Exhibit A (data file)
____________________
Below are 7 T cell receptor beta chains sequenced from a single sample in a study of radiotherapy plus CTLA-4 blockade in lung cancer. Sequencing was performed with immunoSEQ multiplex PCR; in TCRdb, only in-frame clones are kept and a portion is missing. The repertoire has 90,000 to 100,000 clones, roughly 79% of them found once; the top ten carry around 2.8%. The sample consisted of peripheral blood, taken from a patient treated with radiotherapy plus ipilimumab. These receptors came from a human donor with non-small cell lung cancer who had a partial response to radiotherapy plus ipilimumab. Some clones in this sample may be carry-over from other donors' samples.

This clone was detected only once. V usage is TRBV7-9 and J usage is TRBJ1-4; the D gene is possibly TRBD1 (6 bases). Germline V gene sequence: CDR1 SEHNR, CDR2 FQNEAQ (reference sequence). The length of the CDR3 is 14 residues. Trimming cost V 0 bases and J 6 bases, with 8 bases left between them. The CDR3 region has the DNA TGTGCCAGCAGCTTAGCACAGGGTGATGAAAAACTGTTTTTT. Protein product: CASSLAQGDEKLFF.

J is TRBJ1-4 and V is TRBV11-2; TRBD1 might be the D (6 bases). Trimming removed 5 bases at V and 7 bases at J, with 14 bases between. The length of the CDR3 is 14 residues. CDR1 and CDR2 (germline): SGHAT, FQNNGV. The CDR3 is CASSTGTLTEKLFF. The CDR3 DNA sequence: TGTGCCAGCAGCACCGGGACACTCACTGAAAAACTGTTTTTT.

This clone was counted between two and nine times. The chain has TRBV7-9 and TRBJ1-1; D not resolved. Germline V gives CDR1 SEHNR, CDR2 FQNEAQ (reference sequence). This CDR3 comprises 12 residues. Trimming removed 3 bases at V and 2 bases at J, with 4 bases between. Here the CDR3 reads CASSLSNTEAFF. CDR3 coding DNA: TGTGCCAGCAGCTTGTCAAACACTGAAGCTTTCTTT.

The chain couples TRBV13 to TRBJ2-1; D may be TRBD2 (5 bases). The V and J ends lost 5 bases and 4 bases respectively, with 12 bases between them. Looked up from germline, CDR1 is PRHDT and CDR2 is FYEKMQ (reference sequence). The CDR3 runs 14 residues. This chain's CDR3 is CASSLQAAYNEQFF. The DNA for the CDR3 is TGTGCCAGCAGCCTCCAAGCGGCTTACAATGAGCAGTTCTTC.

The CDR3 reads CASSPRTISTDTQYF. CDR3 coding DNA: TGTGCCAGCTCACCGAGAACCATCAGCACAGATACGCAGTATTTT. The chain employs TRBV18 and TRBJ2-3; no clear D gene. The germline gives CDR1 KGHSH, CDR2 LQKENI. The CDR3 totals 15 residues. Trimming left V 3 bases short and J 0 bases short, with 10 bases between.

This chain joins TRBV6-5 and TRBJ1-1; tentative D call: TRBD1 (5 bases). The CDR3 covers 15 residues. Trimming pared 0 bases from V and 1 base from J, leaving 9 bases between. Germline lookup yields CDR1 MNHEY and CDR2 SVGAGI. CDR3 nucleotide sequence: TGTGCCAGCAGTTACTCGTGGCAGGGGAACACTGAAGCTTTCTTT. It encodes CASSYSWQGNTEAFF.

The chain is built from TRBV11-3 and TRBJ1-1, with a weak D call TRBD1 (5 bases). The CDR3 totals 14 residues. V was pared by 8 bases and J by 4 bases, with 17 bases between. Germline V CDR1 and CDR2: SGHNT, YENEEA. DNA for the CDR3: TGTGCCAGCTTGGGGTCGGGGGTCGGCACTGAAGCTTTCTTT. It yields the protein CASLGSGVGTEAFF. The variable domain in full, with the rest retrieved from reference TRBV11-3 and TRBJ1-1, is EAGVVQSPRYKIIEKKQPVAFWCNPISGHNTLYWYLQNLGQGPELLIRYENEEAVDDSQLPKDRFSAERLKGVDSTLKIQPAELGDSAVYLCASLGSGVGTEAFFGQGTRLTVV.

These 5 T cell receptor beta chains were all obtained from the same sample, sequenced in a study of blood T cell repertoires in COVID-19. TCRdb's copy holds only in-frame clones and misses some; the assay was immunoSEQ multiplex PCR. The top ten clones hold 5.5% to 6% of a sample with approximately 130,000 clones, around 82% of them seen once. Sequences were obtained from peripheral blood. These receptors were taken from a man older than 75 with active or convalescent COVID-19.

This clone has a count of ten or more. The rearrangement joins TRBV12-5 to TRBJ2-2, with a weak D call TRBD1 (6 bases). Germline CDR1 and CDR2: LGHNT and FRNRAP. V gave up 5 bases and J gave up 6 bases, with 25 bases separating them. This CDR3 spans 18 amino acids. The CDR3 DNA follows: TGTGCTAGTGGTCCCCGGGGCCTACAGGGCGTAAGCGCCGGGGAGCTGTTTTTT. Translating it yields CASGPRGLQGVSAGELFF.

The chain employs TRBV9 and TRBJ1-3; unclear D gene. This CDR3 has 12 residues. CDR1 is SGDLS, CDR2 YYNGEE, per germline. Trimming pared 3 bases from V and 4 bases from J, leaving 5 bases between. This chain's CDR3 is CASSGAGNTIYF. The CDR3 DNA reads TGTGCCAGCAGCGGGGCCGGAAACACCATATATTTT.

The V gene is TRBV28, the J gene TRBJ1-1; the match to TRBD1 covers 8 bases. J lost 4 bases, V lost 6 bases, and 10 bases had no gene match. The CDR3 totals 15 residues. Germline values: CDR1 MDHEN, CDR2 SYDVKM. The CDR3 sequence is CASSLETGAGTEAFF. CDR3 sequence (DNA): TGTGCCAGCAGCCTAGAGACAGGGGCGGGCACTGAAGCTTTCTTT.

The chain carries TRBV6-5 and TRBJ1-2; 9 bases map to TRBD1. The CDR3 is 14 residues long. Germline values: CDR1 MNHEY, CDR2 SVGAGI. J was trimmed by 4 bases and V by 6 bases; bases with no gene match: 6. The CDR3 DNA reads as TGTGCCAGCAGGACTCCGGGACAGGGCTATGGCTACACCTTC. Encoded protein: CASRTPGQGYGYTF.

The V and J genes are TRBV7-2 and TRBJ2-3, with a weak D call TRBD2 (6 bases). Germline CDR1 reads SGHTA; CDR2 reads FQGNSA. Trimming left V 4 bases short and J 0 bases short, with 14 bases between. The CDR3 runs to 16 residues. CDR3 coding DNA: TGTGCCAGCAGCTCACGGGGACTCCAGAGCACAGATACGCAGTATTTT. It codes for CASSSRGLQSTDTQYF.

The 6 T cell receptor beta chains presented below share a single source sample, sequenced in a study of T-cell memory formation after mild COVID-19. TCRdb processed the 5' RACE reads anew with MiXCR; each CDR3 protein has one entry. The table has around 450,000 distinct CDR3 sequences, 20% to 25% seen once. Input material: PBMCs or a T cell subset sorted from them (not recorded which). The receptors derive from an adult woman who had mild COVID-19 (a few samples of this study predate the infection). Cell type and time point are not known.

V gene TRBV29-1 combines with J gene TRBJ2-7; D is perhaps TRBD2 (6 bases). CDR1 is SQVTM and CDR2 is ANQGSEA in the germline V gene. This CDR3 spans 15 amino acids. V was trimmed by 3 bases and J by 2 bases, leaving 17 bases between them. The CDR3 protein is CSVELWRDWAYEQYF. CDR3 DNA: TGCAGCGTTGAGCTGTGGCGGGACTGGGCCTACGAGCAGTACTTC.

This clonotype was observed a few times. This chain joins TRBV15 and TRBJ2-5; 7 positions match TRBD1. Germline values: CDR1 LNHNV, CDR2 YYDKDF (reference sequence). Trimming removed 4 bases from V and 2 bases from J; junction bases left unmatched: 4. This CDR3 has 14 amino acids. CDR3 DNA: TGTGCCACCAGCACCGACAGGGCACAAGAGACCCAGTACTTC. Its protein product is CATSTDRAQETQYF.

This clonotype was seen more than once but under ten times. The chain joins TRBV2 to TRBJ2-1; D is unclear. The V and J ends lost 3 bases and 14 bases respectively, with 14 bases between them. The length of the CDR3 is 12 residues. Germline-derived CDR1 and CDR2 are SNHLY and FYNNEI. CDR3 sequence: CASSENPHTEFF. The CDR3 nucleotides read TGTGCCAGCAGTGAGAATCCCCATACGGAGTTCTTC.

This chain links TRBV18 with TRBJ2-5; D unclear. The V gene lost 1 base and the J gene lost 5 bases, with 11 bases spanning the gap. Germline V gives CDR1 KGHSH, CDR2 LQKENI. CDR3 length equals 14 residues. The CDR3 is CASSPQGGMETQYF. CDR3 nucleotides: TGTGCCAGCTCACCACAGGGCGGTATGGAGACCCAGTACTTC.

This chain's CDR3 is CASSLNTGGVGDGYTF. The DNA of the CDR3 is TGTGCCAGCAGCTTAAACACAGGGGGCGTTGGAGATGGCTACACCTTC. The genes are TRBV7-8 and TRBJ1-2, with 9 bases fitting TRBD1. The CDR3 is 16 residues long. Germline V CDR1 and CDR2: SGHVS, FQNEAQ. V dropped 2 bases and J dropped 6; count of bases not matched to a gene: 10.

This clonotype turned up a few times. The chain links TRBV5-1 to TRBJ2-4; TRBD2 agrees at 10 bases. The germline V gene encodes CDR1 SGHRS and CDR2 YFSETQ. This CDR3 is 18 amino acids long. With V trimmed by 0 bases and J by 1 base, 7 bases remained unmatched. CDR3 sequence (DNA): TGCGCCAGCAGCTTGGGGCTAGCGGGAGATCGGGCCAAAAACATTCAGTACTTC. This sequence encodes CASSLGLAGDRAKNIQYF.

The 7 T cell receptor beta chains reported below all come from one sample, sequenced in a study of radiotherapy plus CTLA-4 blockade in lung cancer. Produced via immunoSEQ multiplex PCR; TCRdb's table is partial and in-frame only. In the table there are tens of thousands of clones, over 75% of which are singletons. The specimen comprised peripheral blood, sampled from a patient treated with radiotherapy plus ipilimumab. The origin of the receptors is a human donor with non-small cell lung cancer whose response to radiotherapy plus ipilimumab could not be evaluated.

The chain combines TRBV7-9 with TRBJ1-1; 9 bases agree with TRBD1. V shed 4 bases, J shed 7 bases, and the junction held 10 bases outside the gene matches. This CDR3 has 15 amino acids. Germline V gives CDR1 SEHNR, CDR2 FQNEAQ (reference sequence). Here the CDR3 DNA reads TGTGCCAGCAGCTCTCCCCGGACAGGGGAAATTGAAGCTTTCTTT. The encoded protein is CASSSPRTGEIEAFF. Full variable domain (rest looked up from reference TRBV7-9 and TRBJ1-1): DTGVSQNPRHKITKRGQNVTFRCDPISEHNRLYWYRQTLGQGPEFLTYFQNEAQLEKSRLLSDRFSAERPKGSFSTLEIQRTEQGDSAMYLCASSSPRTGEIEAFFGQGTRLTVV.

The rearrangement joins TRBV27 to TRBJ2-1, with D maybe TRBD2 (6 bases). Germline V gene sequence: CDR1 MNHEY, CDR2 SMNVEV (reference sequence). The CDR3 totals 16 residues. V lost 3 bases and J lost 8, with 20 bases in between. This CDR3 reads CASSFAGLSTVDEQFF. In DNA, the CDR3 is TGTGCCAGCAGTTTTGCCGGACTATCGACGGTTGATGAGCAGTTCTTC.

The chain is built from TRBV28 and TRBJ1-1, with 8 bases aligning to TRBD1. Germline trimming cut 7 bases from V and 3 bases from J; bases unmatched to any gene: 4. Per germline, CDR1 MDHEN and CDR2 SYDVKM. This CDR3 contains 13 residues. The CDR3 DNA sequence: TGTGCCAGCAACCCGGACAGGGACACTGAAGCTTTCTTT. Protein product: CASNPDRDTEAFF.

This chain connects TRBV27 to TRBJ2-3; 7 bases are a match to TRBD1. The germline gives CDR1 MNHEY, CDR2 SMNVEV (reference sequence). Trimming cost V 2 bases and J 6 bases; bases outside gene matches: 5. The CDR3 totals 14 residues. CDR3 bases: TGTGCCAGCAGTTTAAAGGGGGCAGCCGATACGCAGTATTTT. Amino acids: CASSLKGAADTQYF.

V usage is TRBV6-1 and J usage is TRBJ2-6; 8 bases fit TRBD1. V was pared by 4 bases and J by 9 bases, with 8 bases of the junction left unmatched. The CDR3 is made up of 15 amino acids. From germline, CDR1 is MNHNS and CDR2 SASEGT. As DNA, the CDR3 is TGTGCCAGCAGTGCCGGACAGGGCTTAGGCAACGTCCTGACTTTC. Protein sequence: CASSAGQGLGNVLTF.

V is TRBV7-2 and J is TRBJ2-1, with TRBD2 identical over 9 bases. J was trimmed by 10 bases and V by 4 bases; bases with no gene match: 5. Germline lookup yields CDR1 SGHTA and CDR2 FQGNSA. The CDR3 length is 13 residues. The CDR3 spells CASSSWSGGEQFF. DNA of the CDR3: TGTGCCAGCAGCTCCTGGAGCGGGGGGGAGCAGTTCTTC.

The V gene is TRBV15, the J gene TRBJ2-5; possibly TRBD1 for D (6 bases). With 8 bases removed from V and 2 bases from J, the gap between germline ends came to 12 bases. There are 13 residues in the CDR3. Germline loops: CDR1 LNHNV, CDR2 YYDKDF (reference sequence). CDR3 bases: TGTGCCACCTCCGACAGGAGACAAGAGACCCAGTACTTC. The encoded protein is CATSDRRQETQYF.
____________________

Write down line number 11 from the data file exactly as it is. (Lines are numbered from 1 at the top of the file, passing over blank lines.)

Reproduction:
The chain employs TRBV9 and TRBJ1-3; unclear D gene. This CDR3 has 12 residues. CDR1 is SGDLS, CDR2 YYNGEE, per germline. Trimming pared 3 bases from V and 4 bases from J, leaving 5 bases between. This chain's CDR3 is CASSGAGNTIYF. The CDR3 DNA reads TGTGCCAGCAGCGGGGCCGGAAACACCATATATTTT.